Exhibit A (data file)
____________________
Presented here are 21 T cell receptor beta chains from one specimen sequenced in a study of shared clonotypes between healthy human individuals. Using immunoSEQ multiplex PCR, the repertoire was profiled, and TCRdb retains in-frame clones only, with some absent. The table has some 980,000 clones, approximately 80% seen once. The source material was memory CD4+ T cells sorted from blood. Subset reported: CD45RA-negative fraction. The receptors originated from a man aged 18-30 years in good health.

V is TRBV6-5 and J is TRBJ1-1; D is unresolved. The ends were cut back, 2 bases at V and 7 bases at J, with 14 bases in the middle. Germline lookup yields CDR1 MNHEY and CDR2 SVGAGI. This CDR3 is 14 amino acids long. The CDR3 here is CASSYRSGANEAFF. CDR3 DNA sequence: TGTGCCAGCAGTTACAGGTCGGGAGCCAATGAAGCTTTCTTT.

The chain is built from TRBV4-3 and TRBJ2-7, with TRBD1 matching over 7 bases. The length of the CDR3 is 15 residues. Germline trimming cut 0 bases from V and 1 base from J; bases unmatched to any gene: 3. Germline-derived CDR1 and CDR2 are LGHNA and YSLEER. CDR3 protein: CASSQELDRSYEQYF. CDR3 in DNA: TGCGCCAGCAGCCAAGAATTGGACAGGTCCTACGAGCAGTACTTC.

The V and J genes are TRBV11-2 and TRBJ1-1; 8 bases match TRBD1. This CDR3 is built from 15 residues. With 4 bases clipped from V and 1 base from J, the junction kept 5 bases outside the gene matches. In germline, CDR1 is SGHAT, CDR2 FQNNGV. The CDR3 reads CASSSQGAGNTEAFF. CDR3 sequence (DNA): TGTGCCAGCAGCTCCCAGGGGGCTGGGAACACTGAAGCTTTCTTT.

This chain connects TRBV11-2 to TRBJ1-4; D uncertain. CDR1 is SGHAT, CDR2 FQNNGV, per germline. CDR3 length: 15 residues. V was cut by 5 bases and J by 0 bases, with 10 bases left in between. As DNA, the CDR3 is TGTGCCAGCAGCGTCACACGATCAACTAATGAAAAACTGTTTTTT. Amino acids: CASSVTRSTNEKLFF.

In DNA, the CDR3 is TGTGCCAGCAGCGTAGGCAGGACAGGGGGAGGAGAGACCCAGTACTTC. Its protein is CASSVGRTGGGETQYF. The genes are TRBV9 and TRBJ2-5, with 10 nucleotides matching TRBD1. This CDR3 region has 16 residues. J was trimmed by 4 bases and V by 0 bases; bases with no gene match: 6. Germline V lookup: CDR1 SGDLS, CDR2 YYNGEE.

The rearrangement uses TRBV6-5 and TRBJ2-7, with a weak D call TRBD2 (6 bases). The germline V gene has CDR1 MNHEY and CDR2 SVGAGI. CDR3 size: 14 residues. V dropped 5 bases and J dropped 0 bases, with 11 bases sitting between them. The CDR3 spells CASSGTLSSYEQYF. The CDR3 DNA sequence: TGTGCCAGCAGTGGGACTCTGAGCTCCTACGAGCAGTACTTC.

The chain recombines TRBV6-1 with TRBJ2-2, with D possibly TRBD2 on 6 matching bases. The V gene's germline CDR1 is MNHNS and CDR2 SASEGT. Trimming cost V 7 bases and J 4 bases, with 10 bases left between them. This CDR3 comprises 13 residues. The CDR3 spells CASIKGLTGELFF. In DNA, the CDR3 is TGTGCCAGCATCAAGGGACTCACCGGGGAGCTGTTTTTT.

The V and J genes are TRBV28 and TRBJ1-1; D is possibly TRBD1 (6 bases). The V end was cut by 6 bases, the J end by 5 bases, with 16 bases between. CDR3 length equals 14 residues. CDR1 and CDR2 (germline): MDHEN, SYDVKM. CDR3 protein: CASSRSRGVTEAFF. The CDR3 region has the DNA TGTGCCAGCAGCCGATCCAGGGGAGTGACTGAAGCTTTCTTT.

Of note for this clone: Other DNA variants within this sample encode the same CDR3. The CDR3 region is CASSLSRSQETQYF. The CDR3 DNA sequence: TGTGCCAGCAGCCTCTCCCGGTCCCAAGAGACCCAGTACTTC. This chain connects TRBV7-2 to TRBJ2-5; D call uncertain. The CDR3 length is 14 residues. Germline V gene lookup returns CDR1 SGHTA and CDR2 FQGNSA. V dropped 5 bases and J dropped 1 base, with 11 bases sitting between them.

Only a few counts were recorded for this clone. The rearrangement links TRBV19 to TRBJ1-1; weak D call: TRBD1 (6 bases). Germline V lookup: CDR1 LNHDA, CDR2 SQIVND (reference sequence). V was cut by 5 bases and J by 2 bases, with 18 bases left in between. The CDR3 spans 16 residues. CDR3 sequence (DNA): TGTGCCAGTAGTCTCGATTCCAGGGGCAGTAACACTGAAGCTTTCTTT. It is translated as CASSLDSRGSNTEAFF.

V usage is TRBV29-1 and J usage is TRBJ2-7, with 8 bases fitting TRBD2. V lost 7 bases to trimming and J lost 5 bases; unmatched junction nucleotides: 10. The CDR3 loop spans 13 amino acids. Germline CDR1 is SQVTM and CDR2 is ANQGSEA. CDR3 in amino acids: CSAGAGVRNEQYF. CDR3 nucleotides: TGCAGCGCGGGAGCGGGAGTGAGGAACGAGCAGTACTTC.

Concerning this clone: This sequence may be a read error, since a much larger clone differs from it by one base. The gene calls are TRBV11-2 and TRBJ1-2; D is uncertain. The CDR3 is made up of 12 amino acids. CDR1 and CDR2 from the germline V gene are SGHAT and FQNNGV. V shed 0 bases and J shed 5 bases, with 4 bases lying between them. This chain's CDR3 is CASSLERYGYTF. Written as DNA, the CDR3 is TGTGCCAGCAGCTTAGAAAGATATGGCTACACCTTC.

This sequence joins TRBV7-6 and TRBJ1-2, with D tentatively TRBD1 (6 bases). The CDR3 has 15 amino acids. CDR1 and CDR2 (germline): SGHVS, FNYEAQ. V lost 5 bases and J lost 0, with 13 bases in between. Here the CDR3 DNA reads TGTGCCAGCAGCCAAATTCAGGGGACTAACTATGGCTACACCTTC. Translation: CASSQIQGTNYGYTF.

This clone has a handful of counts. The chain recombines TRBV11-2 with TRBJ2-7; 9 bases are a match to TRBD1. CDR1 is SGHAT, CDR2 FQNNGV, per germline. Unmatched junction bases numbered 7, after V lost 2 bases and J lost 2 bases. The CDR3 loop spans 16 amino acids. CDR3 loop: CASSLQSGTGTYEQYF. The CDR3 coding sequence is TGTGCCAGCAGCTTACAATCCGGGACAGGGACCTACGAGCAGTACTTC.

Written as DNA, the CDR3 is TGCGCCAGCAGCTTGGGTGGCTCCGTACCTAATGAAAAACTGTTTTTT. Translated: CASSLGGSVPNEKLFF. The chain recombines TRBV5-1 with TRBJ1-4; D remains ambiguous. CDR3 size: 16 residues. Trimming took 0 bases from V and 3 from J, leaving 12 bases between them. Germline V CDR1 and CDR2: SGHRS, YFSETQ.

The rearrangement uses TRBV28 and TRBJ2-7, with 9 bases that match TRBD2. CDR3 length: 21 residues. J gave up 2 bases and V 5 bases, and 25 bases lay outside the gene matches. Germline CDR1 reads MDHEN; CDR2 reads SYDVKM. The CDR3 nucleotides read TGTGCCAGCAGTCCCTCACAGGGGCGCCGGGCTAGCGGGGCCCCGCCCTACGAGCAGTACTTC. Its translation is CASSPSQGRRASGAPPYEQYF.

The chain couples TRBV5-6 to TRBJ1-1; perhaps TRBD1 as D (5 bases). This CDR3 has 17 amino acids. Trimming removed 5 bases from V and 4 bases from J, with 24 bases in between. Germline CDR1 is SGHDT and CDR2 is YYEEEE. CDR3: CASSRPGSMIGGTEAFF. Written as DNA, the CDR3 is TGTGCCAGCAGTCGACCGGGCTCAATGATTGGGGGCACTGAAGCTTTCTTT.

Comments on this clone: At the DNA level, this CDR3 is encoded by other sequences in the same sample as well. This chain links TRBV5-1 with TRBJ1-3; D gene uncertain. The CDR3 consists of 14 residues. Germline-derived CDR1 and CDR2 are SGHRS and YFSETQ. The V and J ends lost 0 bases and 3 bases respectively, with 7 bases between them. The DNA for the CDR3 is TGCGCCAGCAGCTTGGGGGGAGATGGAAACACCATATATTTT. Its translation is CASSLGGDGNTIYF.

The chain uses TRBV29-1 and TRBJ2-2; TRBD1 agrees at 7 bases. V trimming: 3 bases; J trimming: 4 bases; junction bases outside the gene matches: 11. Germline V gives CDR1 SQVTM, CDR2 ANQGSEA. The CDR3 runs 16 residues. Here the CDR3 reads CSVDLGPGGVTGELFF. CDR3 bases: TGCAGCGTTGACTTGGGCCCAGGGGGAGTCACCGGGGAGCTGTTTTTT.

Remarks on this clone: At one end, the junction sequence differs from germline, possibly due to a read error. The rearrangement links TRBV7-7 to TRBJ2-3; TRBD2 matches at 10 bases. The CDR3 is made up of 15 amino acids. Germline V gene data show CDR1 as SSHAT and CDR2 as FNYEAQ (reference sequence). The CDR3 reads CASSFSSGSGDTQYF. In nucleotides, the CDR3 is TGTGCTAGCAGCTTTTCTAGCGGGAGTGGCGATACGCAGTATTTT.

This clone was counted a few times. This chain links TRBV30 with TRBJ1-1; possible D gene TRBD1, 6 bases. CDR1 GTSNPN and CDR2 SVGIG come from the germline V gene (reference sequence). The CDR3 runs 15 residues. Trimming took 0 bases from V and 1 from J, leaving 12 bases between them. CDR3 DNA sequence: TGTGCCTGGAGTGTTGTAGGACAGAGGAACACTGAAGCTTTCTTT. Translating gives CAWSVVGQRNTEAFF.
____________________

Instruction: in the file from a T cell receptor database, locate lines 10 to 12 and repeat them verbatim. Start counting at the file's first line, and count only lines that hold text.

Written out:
Of note for this clone: Other DNA variants within this sample encode the same CDR3. The CDR3 region is CASSLSRSQETQYF. The CDR3 DNA sequence: TGTGCCAGCAGCCTCTCCCGGTCCCAAGAGACCCAGTACTTC. This chain connects TRBV7-2 to TRBJ2-5; D call uncertain. The CDR3 length is 14 residues. Germline V gene lookup returns CDR1 SGHTA and CDR2 FQGNSA. V dropped 5 bases and J dropped 1 base, with 11 bases sitting between them.

Only a few counts were recorded for this clone. The rearrangement links TRBV19 to TRBJ1-1; weak D call: TRBD1 (6 bases). Germline V lookup: CDR1 LNHDA, CDR2 SQIVND (reference sequence). V was cut by 5 bases and J by 2 bases, with 18 bases left in between. The CDR3 spans 16 residues. CDR3 sequence (DNA): TGTGCCAGTAGTCTCGATTCCAGGGGCAGTAACACTGAAGCTTTCTTT. It is translated as CASSLDSRGSNTEAFF.

V usage is TRBV29-1 and J usage is TRBJ2-7, with 8 bases fitting TRBD2. V lost 7 bases to trimming and J lost 5 bases; unmatched junction nucleotides: 10. The CDR3 loop spans 13 amino acids. Germline CDR1 is SQVTM and CDR2 is ANQGSEA. CDR3 in amino acids: CSAGAGVRNEQYF. CDR3 nucleotides: TGCAGCGCGGGAGCGGGAGTGAGGAACGAGCAGTACTTC.